According to news tonite (none / 0) (#130)
    by Amiss on Wed Mar 18, 2009 at 02:35:23 AM EST
    Geithner knew about it last Tuesday, was on the phone with Liddy on Wednesday and when he couldnt get anywhere, he told Obama last Thursday.

    It all stinks to high heaven to me, especially since at least CNN was reporting on it as early as January 28th.


    I don't believe (none / 0) (#117)
    by gyrfalcon on Tue Mar 17, 2009 at 01:45:07 PM EST
    for one second that top management of AIG and Bear Stearns and Lehman et al can credibly claim innocence and I'm astounded that anybody would think they could.  That's like absolving Rumsfeld for what happened at Gitmo and Abu Ghraib.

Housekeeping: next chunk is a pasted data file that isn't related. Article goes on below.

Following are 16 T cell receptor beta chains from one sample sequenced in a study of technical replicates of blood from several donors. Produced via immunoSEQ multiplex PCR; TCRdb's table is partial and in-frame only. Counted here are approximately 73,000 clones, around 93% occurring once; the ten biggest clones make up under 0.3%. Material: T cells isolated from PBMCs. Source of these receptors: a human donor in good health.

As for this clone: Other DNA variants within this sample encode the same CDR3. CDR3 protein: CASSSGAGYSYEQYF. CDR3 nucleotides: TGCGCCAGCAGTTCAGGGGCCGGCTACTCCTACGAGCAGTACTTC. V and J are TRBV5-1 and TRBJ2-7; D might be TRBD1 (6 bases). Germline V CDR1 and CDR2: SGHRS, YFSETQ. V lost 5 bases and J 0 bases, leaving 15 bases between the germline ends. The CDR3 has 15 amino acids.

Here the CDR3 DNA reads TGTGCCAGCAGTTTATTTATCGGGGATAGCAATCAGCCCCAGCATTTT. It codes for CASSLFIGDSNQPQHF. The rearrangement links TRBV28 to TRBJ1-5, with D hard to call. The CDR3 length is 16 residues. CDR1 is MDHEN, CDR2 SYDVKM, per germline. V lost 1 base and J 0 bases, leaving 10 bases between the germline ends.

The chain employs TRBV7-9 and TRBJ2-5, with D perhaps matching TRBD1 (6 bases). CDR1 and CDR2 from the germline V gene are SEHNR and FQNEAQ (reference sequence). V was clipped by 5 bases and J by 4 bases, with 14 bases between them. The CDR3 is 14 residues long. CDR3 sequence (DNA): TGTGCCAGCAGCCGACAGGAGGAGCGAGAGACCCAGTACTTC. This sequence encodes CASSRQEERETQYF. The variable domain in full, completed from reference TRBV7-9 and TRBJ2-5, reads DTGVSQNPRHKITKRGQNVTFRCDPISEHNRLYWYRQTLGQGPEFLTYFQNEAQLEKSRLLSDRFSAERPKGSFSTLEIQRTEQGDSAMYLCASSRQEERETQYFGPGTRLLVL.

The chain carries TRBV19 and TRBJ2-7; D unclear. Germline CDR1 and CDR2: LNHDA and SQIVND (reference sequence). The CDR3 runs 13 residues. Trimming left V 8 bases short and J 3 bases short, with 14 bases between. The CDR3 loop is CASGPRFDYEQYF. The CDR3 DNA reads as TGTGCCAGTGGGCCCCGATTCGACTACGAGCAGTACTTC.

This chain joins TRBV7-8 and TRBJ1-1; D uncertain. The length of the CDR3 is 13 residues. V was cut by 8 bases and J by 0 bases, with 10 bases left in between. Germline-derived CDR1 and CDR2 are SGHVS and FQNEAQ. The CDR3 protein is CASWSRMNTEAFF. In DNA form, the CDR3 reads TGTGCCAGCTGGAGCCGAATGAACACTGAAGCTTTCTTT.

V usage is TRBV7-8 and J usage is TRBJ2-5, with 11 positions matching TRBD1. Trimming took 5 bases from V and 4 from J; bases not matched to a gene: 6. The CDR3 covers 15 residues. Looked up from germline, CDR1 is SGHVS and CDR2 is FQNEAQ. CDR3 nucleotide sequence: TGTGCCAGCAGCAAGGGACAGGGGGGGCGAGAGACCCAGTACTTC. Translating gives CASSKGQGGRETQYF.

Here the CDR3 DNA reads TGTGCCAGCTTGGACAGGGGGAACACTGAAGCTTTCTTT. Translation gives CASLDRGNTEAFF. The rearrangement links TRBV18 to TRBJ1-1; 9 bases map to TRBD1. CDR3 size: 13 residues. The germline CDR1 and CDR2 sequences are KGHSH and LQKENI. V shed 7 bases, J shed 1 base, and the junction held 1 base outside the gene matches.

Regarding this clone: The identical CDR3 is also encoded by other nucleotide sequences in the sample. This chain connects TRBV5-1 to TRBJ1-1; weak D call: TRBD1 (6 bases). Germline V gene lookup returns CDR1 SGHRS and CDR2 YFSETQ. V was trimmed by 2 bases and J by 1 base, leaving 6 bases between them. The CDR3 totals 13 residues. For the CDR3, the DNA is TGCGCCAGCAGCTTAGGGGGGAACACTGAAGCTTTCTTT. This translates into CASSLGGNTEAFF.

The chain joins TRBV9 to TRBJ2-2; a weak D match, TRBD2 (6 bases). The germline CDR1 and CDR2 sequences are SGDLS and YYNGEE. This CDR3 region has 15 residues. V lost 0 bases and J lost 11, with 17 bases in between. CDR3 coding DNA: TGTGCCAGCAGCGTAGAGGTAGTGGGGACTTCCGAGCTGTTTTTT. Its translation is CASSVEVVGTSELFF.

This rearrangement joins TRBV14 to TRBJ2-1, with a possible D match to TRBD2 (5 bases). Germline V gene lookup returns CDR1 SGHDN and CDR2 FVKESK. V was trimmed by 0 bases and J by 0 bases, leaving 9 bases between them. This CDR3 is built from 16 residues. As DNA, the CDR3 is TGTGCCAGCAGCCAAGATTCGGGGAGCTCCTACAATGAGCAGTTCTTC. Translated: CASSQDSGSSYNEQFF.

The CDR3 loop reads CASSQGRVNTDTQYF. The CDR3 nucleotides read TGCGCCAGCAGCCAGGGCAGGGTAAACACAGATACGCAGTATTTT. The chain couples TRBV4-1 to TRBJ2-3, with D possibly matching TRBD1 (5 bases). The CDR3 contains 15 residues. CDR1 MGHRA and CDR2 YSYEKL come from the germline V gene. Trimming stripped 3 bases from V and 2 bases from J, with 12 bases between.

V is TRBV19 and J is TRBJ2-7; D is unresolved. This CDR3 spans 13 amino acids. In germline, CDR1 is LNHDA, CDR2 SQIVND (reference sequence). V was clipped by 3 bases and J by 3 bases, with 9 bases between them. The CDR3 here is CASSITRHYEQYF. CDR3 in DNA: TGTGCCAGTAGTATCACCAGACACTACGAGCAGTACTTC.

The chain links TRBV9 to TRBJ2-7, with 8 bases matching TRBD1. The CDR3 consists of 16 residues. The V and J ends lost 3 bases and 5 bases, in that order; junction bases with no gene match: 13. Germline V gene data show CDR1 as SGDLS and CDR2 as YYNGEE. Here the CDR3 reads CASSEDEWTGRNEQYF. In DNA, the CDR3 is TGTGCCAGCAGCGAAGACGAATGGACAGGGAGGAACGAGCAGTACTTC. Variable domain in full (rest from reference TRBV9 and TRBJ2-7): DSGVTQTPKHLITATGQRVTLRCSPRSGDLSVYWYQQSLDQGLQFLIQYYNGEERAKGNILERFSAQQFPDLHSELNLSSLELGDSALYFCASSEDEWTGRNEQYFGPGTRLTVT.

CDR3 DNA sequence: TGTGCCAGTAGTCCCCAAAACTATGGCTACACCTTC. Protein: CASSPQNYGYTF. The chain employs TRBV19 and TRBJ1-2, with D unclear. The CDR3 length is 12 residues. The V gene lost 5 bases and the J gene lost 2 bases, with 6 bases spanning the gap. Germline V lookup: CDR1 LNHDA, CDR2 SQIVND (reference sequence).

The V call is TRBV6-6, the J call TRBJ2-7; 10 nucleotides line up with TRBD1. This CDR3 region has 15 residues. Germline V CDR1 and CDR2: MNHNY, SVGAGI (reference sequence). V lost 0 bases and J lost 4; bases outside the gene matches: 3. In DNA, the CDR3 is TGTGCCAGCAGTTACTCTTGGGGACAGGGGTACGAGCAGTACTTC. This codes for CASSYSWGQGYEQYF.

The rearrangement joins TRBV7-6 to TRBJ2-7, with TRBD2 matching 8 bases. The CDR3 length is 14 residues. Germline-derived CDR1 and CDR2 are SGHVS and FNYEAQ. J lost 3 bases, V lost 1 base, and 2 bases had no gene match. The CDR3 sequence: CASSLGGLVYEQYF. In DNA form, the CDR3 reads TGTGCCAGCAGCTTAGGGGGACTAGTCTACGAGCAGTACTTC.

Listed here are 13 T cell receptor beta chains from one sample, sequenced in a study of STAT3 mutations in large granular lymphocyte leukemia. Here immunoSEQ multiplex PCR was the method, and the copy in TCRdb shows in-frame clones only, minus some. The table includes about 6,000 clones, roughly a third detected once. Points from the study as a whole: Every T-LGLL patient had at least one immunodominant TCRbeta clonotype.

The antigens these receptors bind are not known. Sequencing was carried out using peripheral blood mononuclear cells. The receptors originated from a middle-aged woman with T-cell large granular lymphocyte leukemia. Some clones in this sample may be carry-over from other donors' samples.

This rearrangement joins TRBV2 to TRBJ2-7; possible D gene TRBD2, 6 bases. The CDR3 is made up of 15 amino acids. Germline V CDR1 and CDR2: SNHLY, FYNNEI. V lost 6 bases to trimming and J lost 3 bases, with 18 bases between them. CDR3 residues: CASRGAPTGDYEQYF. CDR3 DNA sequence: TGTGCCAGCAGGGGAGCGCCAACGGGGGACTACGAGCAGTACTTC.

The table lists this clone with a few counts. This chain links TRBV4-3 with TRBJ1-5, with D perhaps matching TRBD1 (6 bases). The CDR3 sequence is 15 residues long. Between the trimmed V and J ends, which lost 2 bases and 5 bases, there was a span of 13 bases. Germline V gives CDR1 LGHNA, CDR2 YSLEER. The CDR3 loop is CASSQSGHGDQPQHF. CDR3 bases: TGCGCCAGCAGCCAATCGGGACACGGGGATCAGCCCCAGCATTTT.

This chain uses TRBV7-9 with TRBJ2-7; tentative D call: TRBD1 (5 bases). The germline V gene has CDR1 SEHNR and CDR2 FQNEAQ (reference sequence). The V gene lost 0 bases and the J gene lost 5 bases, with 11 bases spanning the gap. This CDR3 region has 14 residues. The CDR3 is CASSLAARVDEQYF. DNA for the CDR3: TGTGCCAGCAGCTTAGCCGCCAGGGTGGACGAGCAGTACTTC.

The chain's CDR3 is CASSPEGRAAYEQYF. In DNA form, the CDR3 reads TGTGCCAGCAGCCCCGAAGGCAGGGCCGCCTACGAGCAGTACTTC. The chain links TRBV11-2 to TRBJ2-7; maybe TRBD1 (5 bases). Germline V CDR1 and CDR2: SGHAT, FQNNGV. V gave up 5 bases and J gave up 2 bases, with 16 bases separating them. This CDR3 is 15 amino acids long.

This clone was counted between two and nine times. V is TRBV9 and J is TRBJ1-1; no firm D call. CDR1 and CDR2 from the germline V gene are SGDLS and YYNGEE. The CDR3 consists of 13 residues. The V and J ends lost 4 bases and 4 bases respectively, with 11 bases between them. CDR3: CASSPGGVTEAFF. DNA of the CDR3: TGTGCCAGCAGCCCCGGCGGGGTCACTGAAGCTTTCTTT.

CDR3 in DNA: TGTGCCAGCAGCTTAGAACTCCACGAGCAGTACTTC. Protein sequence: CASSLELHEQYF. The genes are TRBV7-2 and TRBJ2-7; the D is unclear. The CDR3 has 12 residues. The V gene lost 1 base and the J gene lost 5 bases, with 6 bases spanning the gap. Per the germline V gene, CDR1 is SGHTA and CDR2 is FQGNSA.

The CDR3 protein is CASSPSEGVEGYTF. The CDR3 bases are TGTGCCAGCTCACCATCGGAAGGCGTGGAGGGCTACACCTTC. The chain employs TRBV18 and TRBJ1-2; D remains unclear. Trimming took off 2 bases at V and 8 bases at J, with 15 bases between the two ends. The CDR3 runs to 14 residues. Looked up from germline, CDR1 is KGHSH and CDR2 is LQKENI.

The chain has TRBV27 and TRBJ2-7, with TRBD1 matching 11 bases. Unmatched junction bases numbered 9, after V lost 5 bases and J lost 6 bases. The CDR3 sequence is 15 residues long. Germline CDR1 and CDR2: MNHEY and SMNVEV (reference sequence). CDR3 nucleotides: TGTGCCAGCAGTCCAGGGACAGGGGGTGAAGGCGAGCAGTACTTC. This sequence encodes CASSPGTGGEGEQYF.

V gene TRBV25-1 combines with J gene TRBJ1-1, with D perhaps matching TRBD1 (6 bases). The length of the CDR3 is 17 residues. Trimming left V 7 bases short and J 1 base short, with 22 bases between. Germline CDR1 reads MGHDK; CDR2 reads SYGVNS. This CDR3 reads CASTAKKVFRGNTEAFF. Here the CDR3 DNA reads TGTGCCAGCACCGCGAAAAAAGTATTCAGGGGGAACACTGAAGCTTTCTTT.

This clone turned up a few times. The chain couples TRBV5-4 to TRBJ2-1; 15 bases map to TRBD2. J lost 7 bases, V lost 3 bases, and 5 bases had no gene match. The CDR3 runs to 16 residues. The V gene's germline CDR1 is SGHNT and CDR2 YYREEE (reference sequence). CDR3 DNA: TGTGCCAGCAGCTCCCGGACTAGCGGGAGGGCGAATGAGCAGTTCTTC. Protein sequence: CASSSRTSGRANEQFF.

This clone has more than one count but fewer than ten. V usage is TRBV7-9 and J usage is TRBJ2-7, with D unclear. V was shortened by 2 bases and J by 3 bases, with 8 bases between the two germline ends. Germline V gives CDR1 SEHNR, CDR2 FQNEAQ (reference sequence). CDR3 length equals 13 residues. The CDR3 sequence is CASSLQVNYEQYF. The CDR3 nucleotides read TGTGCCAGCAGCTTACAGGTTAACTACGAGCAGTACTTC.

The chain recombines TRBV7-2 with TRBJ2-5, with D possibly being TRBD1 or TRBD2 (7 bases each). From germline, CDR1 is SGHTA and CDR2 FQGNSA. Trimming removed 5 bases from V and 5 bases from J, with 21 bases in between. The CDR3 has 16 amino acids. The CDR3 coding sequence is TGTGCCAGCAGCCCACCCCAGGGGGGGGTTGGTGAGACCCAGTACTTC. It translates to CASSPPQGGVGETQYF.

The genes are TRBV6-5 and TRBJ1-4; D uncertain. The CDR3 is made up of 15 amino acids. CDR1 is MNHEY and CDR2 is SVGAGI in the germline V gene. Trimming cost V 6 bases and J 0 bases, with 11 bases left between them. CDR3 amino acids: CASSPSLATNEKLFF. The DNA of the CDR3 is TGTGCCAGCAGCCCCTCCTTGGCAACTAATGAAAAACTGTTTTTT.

I say again this was not a rogue unit, this was at the core of AIG's massive increase in income.  When AIG saw how profitable these loony derivatives could be, they threw themselves into it whole hog, just as many other financials did.  Whether risk assessment people in the company tried to warn them off it, I don't know.  But it's reported that some did in other companies and they were waved off as naysayers and alarmists.


    Who Knows? (none / 0) (#121)
    by santarita on Tue Mar 17, 2009 at 02:03:32 PM EST
    No one seems to be looking into possible misdeeds except for Cuomo.

    Cuomo (5.00 / 1) (#126)
    by squeaky on Tue Mar 17, 2009 at 03:48:43 PM EST
    Is just looking to 2010 election.